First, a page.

Since the seventeenth century, Cartesian philosophy had gradually crystallized in reaction to the traditional philosophy in which Boucher and all his amateurs had been raised. Whereas the Cartesian philosophy of the Enlightenment was based solely on Reason, the traditional philosophy was rooted in Thomism and scholastic theology, and taught that men are rational beings who have a body and soul. Descartes’s idea of a possible separation between the rational being and the tangible being, or the theory of a possible error of sense that would be corrected by reason, could not be envisaged. When Boucher began painting in 1721, Cartesianism still had very little influence on thought; the traditional philosophy, which was very widespread before it was opposed and eventually overwhelmed by the ideology of Reason and the Enlightenment, still taught that man is a creature of intelligence with a supernatural soul and a tangible body. Everything is embodied in man, the body’s external grace is an expression of the soul. Dance and theatre were essential forms of expression. Music was a necessary corollary to this harmonious expression of the body. Expressed through dance, movement, and harmonic gestures, the grace of the ‘tour’, i.e. the grace of a well arranged figure, is very difficult to define: it is the venustas (beauty or sensuality) that was still used in 1761 to describe Boucher’s art, which had been associated with that of Apelles since the 1740s.
The ‘monde-livre’ of the second half of the century and artists who transmitted or illustrated knowledge through their painting were very alien to Boucher, a man of grace who was very much a part of the ‘monde-scène’. The ‘monde-livre’, Reason, and the Enlightenment did of course prevail after 1750. Nourished by increasingly precise scientific and literary knowledge, painting became learned, erudite, and archaeological; it contained lessons and had to arouse in the viewer ‘lofty, noble, and fine ideas, and satisfy the eye’. It explains Diderot’s admiration for Greuze, Vien, and Lagrenée, and his invective against Boucher, Fragonard, Bachelier, and Huet, which went as far as being completely biased when he wrote about Boucher, who was the most brilliant representative of the traditional culture. It could be argued that this break with tradition, which appeals to historians, was arbitrary and only involved Boucher. However, the divorce between the elite, which the Jesuits had fostered through their teaching, and the new ideas originating from the Cartesianism that the very same elite had defended and made victorious was well and truly complete in the decade 1750-1760. In such circumstances, the dissolution of the Jesuit teaching order became inevitable, and this did of course occur simultaneously throughout Europe.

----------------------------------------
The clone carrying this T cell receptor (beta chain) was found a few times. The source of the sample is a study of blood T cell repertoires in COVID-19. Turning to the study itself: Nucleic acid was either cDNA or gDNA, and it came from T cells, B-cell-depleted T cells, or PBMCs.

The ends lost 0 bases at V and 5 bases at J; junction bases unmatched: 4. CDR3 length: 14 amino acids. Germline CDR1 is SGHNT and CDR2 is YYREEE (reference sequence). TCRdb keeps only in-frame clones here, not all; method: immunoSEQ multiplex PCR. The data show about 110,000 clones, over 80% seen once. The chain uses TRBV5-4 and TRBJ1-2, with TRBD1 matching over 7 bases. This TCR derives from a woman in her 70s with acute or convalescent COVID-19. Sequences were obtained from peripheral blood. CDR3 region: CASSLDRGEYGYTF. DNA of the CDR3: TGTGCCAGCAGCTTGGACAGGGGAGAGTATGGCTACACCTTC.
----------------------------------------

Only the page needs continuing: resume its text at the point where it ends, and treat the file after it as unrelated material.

There remained ‘the graces’ and, above all, those that Boucher encountered in places of ‘ill repute’. The interest in dance, acting, and the world of the theatre was criticized and Boucher was portrayed as consorting with actresses and dancers: ‘the grace of his shepherdesses is the grace of Favart in Rose et Colas; that of his goddesses comes from Deschamps’, wrote Diderot in 1765, placing Boucher very firmly in the monde-scène, of which he was the interpreter. His associations with these people were questionable: ‘And what can a man who spends his life among prostitutes of the lowest sort have in his imagination?’ This ‘virtuous’ shift from the stage and the theatre to the morals of his models formalized the image of an immoral Boucher. Many small saucy paintings executed after 1750 by Baudouin, Charlier, Caresme, Norblin, Jollain, and Soldini were for this reason attributed to him throughout the nineteenth century, even if their skilled precision, which is closer to the rawness of de Sade or Rétif de la Bretonne, cannot be compared to the elusive eroticism of the first half of the eighteenth century, which Boucher shared with Marivaux and Crébillon.
Diderot’s resolute incomprehension contributed to the creation of another Boucher, and paved the way for approximations made, for example, by Gault de Saint-Germain, for whom Boucher had merely ‘sharpened his crayon or ground his colours only to charm the eyes of vice’. The nineteenth century saw the publication of many an inaccurate biography, such as that written by Arsène Houssaye in 1860, which were credible only if one chose to ignore what Boucher had actually painted.
Perhaps Boucher himself became aware of this discrete mise à mort of grace around 1750, without truly grasping the consequences. In 1747 he drew and engraved La peinture en butte à l’envie, and attempted to renew his themes and use light to make them dramatic. But nothing in this work conformed to Diderot’s taste, and the writer continued relentlessly to criticize the artist. I believe that the painter of grace and douceur de vivre is now sufficiently understood to liberate the artist from the distorting prism that was later imposed by the man of letters of the Enlightenment.
John Everett Millais
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Nicolas de Staël
Hans Holbein, Younger
Vincent Van Gogh
Caspar David Friedrich
Leda and the Swan